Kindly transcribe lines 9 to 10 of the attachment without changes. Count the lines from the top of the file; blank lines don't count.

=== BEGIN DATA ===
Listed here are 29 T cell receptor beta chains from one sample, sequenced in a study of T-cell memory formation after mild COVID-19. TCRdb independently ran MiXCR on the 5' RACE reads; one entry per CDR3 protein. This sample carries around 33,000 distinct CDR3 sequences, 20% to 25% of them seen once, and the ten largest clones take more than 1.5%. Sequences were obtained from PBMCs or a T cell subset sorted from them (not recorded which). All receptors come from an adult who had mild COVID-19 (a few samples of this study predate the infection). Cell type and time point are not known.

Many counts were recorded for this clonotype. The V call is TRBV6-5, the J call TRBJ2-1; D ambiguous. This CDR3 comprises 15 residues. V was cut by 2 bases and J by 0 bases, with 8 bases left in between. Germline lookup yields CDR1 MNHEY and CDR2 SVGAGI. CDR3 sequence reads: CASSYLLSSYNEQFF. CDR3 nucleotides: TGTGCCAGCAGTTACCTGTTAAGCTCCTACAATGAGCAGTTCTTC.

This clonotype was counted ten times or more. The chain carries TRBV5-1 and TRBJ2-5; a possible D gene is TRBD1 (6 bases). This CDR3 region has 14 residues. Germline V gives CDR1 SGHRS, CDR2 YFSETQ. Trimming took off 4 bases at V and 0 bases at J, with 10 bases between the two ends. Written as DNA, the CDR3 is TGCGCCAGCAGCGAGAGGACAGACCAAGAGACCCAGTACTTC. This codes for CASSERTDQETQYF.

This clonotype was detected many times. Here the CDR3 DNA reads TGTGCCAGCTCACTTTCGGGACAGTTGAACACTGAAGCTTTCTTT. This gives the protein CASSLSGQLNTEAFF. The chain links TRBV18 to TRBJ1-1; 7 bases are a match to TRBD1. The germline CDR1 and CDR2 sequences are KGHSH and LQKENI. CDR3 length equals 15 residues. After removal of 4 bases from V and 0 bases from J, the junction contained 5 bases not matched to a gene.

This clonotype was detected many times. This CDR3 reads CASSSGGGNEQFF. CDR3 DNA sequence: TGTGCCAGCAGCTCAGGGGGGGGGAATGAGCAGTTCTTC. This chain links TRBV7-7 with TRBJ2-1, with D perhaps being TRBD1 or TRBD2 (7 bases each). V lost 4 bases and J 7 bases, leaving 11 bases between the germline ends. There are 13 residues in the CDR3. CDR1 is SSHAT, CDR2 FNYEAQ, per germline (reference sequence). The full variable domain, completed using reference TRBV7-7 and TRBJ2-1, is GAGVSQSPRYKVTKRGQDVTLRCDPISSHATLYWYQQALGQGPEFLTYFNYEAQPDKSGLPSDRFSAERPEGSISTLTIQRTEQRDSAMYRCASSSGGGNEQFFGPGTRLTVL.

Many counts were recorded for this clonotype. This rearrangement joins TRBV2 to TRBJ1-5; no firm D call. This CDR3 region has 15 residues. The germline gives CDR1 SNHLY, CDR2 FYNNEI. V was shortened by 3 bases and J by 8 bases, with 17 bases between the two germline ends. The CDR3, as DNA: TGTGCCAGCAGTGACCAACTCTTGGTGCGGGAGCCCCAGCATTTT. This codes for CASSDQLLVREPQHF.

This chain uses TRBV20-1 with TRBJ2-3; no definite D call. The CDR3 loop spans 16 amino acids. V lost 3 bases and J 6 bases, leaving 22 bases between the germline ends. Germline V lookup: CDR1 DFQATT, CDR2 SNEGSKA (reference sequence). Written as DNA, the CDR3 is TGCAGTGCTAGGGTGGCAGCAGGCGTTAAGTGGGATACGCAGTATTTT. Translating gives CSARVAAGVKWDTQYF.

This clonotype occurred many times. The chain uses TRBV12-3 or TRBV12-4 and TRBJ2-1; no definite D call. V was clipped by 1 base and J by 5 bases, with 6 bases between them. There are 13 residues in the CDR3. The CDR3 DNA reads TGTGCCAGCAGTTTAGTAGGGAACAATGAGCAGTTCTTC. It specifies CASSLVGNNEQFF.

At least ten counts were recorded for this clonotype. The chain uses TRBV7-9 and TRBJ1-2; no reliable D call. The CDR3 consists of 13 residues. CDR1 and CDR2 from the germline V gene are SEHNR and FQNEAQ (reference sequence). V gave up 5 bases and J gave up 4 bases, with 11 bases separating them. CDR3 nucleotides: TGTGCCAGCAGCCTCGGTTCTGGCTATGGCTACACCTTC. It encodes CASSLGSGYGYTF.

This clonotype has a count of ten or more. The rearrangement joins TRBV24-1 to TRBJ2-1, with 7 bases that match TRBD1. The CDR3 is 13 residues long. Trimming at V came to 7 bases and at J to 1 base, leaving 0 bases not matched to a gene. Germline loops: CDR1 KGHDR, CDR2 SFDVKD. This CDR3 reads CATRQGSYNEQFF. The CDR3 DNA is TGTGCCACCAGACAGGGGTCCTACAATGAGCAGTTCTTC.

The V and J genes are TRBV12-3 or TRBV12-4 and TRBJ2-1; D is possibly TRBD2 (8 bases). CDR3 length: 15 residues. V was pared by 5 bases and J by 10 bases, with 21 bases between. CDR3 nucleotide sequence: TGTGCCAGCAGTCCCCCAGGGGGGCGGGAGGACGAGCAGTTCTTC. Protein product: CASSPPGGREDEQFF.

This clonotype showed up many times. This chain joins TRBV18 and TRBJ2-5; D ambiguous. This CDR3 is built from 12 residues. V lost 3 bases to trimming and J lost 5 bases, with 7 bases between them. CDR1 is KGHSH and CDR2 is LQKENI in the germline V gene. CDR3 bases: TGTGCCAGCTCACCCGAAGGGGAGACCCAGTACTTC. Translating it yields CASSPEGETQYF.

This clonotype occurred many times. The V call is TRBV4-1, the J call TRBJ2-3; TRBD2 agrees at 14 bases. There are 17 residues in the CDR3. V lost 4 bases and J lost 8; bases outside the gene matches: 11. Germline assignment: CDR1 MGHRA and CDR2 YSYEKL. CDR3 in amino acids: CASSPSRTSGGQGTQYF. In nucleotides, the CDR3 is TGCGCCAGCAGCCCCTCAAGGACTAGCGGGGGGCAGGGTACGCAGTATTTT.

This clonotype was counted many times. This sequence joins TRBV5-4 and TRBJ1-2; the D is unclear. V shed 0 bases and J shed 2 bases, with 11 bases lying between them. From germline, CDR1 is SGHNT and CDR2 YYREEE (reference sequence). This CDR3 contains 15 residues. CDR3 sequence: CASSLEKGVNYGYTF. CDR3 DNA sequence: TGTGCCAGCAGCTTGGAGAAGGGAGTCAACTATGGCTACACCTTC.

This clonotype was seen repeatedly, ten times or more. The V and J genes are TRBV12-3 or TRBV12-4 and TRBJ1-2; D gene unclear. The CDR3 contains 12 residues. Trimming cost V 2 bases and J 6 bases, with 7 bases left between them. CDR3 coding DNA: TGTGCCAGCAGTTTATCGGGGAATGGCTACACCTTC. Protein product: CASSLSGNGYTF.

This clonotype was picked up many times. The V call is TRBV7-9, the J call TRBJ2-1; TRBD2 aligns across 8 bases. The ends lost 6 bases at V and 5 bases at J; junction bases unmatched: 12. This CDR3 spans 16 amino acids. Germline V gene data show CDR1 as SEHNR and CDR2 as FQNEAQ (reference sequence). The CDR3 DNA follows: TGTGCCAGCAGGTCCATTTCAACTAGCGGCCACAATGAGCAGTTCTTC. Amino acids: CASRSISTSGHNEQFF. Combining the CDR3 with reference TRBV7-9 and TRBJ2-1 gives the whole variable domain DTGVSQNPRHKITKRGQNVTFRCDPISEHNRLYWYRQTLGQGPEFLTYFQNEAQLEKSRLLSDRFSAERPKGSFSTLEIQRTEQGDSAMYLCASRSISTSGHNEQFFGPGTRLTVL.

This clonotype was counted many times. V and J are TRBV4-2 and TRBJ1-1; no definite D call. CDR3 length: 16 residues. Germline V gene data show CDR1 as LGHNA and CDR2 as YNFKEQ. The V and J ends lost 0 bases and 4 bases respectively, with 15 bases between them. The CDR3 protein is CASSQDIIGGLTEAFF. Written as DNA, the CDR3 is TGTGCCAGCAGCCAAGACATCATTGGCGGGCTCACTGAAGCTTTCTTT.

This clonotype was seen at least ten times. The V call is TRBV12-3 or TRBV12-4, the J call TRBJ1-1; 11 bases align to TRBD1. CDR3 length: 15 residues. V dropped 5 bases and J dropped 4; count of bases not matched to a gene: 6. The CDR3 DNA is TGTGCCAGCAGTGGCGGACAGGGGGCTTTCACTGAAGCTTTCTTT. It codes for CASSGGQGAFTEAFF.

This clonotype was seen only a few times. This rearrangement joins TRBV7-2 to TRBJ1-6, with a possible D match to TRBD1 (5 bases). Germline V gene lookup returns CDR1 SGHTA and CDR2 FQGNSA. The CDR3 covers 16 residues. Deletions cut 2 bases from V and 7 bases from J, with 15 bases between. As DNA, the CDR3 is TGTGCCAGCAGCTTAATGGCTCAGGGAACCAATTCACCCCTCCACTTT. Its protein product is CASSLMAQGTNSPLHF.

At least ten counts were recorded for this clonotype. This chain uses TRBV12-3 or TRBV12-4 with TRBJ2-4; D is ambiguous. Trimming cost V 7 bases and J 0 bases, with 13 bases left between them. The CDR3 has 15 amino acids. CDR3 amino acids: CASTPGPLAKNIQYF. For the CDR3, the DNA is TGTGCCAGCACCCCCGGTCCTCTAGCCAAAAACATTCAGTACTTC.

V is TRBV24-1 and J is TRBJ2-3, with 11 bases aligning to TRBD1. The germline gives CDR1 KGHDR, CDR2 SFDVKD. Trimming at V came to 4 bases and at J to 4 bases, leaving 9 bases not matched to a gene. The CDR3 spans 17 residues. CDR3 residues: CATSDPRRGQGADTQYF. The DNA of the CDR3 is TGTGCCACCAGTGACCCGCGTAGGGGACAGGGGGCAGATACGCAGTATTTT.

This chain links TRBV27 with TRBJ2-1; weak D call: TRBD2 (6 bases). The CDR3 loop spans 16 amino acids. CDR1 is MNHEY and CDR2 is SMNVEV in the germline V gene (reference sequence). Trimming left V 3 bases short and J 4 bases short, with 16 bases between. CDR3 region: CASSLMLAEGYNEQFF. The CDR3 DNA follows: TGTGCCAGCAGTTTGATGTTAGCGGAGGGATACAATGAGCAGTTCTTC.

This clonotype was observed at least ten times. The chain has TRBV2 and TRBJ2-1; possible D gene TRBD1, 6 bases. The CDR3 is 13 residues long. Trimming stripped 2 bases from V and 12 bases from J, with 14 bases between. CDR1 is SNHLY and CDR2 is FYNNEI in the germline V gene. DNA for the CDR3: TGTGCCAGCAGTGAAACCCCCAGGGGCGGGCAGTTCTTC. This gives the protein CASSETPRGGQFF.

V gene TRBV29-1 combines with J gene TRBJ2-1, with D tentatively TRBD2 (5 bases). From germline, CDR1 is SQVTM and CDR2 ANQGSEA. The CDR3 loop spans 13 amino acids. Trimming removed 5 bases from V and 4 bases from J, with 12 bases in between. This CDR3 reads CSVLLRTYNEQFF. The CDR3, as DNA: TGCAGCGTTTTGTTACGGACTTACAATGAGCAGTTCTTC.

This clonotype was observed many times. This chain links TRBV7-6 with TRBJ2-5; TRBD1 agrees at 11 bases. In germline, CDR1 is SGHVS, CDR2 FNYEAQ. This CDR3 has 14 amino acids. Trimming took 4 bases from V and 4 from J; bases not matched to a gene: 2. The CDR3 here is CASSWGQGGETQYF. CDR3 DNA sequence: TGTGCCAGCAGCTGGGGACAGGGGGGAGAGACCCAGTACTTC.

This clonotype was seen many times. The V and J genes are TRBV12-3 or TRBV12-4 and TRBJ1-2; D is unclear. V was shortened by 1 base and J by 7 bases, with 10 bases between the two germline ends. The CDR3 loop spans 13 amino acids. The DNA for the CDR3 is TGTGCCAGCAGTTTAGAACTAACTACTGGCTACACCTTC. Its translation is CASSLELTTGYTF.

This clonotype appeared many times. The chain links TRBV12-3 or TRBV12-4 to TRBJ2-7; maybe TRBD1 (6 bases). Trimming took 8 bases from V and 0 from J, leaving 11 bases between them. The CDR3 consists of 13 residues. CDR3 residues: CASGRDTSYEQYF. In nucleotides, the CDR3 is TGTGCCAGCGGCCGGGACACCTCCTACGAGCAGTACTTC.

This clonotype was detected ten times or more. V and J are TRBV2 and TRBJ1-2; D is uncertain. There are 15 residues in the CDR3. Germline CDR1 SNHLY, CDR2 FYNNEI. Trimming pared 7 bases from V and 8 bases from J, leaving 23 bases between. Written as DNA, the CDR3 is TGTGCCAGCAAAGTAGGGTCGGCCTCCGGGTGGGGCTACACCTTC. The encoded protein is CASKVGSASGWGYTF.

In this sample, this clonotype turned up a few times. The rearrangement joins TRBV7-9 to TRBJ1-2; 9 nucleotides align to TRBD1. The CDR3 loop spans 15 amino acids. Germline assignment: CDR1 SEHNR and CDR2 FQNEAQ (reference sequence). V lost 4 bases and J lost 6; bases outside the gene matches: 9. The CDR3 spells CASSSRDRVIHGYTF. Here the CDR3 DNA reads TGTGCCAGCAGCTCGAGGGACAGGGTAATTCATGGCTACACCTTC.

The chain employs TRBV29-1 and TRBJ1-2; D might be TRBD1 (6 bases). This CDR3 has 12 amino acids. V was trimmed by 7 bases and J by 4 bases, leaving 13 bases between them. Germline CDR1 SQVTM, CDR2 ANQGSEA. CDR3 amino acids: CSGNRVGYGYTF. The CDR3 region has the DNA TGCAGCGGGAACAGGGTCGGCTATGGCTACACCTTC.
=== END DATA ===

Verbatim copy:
At least ten counts were recorded for this clonotype. The chain uses TRBV7-9 and TRBJ1-2; no reliable D call. The CDR3 consists of 13 residues. CDR1 and CDR2 from the germline V gene are SEHNR and FQNEAQ (reference sequence). V gave up 5 bases and J gave up 4 bases, with 11 bases separating them. CDR3 nucleotides: TGTGCCAGCAGCCTCGGTTCTGGCTATGGCTACACCTTC. It encodes CASSLGSGYGYTF.

This clonotype has a count of ten or more. The rearrangement joins TRBV24-1 to TRBJ2-1, with 7 bases that match TRBD1. The CDR3 is 13 residues long. Trimming at V came to 7 bases and at J to 1 base, leaving 0 bases not matched to a gene. Germline loops: CDR1 KGHDR, CDR2 SFDVKD. This CDR3 reads CATRQGSYNEQFF. The CDR3 DNA is TGTGCCACCAGACAGGGGTCCTACAATGAGCAGTTCTTC.